Guides & Advice
What does 2021 hold? Our sector predictions
In January 2020, no-one could have predicted the level of change that the UK – and the rest of the world – would have to overcome. Will the same be true for 2021?
Now that the new year is in full swing, some of our sector specialists offer their views on what's to come.
The roll-out of COVID-19 vaccines, as well as the level of stability that has returned following the Brexit deal, means 2021 could be a year of recovery for the business landscape. However, this recovery is unlikely to be quick.
Nevertheless, both of the main areas of deal-making – mergers and acquisitions – are looking promising:
- Mergers – 2020 was very stop-start in its nature, with Q2 seeing a considerable pause in M&A activity. Now that businesses are better prepared to deal with the consequences of the pandemic, 2021 should hold more stability, particularly for the digital and healthcare sectors, which held firm even throughout the turbulence of 2020.
- Acquisitions – International buyers showed a good interest in UK businesses over the last year, and this is likely to continue. Management buy-outs will also provide options for investors, as well as part of a succession strategy for owner-managers – something that has become of greater importance since the news that CGT may increase in the near future. This increase could also cause a short-term deal rush but might come at the cost of failing to maximise value.
A bounce-back is unlikely to happen any time soon, but that doesn’t mean there aren’t opportunities to be taken. By strategising prudently for the year ahead, businesses can make 2021 the year they thrive.
Construction was one of the sectors hit hardest by the pandemic. Change had to come quickly in order for the industry to survive, but will this flexible approach be needed in 2021 too?
There are five main areas to watch for over the coming year:
- The impacts of Brexit – EU labour has been vital to the construction industry for many years, and with EU workers now having to navigate more bureaucracy, a skills gaps is likely to emerge. Supply chain issues could also arise with changes to import tariffs and delays at borders.
- Keeping workers safe – Social distancing continues to be a necessity, meaning smaller teams and staggered shifts will remain a part of the industry for some time.
- Modern Methods of Construction – Modular has been on the increase over the last year, and the trend will likely grow in 2021. Providing long- and short-term solutions to reducing labour costs and worker density, modular is certainly the way forward.
- Cash flow issues – Financial pressure has caused payment to be withheld at times, leading to claims for non-payment being made. This will potentially be the case until the pandemic is over. As such, companies must ensure correct processes are followed to avoid ‘smash and grab’ adjudications, where a party claims the whole amount of the payment applied for because no payment / pay less notice was issued.
- Going green – The Government’s 2050 net zero target calls for further innovation in the construction industry. From turning waste into bricks, to carbon imbedding, the sector is becoming more sustainable each day. Read more about the Department for Business, Energy and Industrial Strategy’s (BEIS) White Paper, published on 14 December.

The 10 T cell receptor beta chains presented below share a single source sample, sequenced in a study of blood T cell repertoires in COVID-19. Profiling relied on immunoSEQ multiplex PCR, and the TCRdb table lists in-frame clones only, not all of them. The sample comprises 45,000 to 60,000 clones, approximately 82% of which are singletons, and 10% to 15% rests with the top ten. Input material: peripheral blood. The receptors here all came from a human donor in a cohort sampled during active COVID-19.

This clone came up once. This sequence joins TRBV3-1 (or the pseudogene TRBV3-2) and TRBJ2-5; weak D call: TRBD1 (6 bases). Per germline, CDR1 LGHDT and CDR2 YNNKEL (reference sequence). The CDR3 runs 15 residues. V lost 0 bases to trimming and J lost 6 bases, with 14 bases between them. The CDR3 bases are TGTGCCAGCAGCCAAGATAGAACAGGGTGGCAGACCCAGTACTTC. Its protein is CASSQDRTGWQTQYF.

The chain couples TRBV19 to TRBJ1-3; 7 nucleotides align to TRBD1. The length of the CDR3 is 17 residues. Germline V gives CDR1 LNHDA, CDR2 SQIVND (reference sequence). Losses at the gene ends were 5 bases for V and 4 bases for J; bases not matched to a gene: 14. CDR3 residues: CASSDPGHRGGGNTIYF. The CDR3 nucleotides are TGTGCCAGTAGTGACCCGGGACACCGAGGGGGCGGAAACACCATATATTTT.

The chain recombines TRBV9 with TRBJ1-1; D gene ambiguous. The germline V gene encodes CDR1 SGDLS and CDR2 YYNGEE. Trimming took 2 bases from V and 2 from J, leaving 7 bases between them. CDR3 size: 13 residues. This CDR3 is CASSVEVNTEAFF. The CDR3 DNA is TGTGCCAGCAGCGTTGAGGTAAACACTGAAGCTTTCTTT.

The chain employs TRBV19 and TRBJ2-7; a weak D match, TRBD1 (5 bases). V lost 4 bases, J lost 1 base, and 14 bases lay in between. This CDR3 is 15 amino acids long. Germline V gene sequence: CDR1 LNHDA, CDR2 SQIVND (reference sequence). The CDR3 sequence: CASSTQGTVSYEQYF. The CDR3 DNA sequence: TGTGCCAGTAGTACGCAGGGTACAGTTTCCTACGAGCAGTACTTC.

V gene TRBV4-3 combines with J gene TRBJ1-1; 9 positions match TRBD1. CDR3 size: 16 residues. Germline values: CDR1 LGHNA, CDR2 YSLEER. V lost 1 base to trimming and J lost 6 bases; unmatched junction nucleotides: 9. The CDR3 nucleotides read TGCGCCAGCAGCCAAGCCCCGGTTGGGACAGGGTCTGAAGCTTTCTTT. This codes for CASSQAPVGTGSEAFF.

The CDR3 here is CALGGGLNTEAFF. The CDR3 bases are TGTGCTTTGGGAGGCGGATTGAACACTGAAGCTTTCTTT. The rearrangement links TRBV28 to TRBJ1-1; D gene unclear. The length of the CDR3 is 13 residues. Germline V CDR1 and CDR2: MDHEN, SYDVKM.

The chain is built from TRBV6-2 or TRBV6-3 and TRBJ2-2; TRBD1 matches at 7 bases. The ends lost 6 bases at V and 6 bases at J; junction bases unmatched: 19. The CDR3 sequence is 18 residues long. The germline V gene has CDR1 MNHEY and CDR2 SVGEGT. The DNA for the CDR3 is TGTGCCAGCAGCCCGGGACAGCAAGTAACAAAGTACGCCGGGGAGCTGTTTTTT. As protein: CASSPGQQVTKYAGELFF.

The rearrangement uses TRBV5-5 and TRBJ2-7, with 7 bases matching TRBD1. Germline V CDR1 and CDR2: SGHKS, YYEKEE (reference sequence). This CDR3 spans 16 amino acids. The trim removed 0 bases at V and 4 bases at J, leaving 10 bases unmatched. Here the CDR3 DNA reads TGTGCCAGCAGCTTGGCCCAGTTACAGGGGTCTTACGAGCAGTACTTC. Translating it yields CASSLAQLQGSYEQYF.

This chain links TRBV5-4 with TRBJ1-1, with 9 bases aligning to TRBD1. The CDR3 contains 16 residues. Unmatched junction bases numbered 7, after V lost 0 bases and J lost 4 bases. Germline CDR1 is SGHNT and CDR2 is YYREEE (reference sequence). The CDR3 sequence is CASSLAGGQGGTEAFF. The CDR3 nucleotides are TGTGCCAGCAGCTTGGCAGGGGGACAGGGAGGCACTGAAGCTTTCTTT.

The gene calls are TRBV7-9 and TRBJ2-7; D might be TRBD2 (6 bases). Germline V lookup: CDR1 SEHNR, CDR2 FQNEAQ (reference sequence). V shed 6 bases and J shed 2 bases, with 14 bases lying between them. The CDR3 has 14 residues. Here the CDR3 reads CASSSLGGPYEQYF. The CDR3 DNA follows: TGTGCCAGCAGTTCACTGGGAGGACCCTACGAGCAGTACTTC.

Rapid transformation is still on the cards for the construction sector, but 2020 has proven that it is not afraid of change.
Further and higher education
The education sector has had a bumpy ride over the last 12 months but, although 2021 will still have its challenges, the future is looking bright for the FE and HE sectors.
Positives for the sector
- FE White Paper – An undeniable boost for FE, the White Paper signals a considerable change in attitudes from the Government. For many years, HE has been the priority, however, with a skills gap looming, creating a more productive relationship between employers and education is going to be vital.
- Lifetime Skills Guarantee – Another boost for FE, from April 2021, the Government will be funding technical courses for adults. These will be at the equivalent of A-level and will be for those who have not already got equivalent qualifications.
What challenges might they face?
- Financial difficulties – FE and HE have felt the financial strain of the pandemic, and this will likely continue to be the case during 2021. For institutions that are struggling, it may be time to implement more drastic cost savings and/or staffing restructures in order to cope.
- HR considerations – An Employment Bill is expected to be published in spring. This is expected to cover carers’ leave, enhanced redundancy protection for pregnant employees, and – perhaps most contentious of all – a new provision which enables zero hours employees to request a stable contract after 26 weeks of service.
It may be a mixed bag, but with the right preparation, FE and HE can look forward to better days.
2021 holds plenty of unknowns, but it also promises a more hopeful future for all sectors.
If you have any questions or concerns about the issues your sector faces this year, get in touch and the relevant team will aim to reply to your query within two hours.
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